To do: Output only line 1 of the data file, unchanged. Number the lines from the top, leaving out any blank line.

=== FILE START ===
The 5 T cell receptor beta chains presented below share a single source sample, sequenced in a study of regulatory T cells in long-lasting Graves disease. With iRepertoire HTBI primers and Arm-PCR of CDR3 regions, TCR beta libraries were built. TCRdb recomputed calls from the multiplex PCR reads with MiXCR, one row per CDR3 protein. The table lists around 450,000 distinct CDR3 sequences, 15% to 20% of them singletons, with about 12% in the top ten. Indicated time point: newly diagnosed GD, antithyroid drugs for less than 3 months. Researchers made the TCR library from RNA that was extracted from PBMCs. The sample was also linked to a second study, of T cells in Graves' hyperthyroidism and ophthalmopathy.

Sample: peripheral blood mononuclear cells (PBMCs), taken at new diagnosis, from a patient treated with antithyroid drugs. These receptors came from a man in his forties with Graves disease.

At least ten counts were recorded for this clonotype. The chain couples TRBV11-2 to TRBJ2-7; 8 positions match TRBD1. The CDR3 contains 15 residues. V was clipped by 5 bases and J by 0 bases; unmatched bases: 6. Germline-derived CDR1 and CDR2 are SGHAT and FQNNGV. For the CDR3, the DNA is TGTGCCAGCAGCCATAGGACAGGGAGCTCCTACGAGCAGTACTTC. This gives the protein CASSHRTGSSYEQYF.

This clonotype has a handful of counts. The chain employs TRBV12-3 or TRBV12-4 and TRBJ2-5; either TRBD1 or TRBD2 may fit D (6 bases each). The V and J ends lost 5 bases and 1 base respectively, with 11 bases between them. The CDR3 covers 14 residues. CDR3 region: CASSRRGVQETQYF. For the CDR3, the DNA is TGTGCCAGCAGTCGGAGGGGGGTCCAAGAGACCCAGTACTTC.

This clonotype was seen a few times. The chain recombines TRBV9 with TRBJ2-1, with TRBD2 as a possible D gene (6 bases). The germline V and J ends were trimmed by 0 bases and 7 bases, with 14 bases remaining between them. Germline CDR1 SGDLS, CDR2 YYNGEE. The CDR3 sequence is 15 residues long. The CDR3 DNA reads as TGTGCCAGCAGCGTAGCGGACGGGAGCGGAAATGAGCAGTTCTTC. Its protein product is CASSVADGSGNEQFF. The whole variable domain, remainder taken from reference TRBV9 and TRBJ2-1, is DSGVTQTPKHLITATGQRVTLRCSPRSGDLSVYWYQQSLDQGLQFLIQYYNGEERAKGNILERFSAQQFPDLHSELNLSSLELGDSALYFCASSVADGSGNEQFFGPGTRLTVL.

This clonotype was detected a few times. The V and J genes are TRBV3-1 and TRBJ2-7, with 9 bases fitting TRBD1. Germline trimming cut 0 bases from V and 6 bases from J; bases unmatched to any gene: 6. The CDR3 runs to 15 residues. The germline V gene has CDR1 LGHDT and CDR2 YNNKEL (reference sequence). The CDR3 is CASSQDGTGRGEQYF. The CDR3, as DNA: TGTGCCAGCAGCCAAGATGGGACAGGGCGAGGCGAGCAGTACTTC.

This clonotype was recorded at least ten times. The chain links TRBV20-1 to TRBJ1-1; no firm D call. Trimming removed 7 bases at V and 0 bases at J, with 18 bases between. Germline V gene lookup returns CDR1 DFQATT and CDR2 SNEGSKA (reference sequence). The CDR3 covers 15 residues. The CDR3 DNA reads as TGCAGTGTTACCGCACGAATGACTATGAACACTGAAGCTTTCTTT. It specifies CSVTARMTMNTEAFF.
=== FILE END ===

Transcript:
The 5 T cell receptor beta chains presented below share a single source sample, sequenced in a study of regulatory T cells in long-lasting Graves disease. With iRepertoire HTBI primers and Arm-PCR of CDR3 regions, TCR beta libraries were built. TCRdb recomputed calls from the multiplex PCR reads with MiXCR, one row per CDR3 protein. The table lists around 450,000 distinct CDR3 sequences, 15% to 20% of them singletons, with about 12% in the top ten. Indicated time point: newly diagnosed GD, antithyroid drugs for less than 3 months. Researchers made the TCR library from RNA that was extracted from PBMCs. The sample was also linked to a second study, of T cells in Graves' hyperthyroidism and ophthalmopathy.